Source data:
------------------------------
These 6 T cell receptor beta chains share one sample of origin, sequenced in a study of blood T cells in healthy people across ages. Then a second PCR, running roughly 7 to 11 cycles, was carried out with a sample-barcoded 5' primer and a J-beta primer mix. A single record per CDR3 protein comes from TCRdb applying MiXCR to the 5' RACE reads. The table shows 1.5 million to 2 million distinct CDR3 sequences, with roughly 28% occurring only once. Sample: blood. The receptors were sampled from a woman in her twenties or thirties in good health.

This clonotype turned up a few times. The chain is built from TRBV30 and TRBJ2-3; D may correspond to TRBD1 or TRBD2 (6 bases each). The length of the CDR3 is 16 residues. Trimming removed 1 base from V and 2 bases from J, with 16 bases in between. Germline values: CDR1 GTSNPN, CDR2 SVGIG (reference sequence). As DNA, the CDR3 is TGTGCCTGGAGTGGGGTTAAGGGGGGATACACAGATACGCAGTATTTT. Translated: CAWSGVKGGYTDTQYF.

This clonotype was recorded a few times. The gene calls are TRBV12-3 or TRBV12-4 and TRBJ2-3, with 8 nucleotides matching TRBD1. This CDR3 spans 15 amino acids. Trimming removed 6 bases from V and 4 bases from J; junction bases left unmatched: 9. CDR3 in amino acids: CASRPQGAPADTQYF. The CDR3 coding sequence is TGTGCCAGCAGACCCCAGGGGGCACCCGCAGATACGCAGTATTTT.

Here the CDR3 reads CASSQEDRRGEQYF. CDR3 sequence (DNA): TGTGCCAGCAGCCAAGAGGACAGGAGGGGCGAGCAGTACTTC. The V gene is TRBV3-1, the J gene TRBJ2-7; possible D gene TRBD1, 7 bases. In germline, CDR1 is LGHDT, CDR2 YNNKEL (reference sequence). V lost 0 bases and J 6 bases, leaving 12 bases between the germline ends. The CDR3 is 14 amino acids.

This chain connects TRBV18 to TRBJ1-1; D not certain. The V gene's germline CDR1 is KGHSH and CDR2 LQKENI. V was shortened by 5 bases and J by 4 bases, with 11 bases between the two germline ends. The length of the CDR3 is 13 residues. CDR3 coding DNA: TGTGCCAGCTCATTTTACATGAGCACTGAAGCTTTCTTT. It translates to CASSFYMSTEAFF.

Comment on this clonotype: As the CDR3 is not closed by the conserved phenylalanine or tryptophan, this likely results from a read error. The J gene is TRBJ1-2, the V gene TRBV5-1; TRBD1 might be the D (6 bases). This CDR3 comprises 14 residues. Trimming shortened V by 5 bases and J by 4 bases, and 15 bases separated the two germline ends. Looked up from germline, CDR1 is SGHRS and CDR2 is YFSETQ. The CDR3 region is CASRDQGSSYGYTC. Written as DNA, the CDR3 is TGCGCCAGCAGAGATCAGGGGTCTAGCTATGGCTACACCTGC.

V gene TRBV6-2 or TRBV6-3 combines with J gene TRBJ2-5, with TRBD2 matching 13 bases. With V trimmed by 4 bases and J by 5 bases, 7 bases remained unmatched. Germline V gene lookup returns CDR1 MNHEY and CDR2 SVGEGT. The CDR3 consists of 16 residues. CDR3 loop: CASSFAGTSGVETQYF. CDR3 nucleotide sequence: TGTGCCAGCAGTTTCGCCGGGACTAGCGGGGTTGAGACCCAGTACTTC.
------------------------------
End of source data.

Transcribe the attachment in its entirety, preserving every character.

These 6 T cell receptor beta chains share one sample of origin, sequenced in a study of blood T cells in healthy people across ages. Then a second PCR, running roughly 7 to 11 cycles, was carried out with a sample-barcoded 5' primer and a J-beta primer mix. A single record per CDR3 protein comes from TCRdb applying MiXCR to the 5' RACE reads. The table shows 1.5 million to 2 million distinct CDR3 sequences, with roughly 28% occurring only once. Sample: blood. The receptors were sampled from a woman in her twenties or thirties in good health.

This clonotype turned up a few times. The chain is built from TRBV30 and TRBJ2-3; D may correspond to TRBD1 or TRBD2 (6 bases each). The length of the CDR3 is 16 residues. Trimming removed 1 base from V and 2 bases from J, with 16 bases in between. Germline values: CDR1 GTSNPN, CDR2 SVGIG (reference sequence). As DNA, the CDR3 is TGTGCCTGGAGTGGGGTTAAGGGGGGATACACAGATACGCAGTATTTT. Translated: CAWSGVKGGYTDTQYF.

This clonotype was recorded a few times. The gene calls are TRBV12-3 or TRBV12-4 and TRBJ2-3, with 8 nucleotides matching TRBD1. This CDR3 spans 15 amino acids. Trimming removed 6 bases from V and 4 bases from J; junction bases left unmatched: 9. CDR3 in amino acids: CASRPQGAPADTQYF. The CDR3 coding sequence is TGTGCCAGCAGACCCCAGGGGGCACCCGCAGATACGCAGTATTTT.

Here the CDR3 reads CASSQEDRRGEQYF. CDR3 sequence (DNA): TGTGCCAGCAGCCAAGAGGACAGGAGGGGCGAGCAGTACTTC. The V gene is TRBV3-1, the J gene TRBJ2-7; possible D gene TRBD1, 7 bases. In germline, CDR1 is LGHDT, CDR2 YNNKEL (reference sequence). V lost 0 bases and J 6 bases, leaving 12 bases between the germline ends. The CDR3 is 14 amino acids.

This chain connects TRBV18 to TRBJ1-1; D not certain. The V gene's germline CDR1 is KGHSH and CDR2 LQKENI. V was shortened by 5 bases and J by 4 bases, with 11 bases between the two germline ends. The length of the CDR3 is 13 residues. CDR3 coding DNA: TGTGCCAGCTCATTTTACATGAGCACTGAAGCTTTCTTT. It translates to CASSFYMSTEAFF.

Comment on this clonotype: As the CDR3 is not closed by the conserved phenylalanine or tryptophan, this likely results from a read error. The J gene is TRBJ1-2, the V gene TRBV5-1; TRBD1 might be the D (6 bases). This CDR3 comprises 14 residues. Trimming shortened V by 5 bases and J by 4 bases, and 15 bases separated the two germline ends. Looked up from germline, CDR1 is SGHRS and CDR2 is YFSETQ. The CDR3 region is CASRDQGSSYGYTC. Written as DNA, the CDR3 is TGCGCCAGCAGAGATCAGGGGTCTAGCTATGGCTACACCTGC.

V gene TRBV6-2 or TRBV6-3 combines with J gene TRBJ2-5, with TRBD2 matching 13 bases. With V trimmed by 4 bases and J by 5 bases, 7 bases remained unmatched. Germline V gene lookup returns CDR1 MNHEY and CDR2 SVGEGT. The CDR3 consists of 16 residues. CDR3 loop: CASSFAGTSGVETQYF. CDR3 nucleotide sequence: TGTGCCAGCAGTTTCGCCGGGACTAGCGGGGTTGAGACCCAGTACTTC.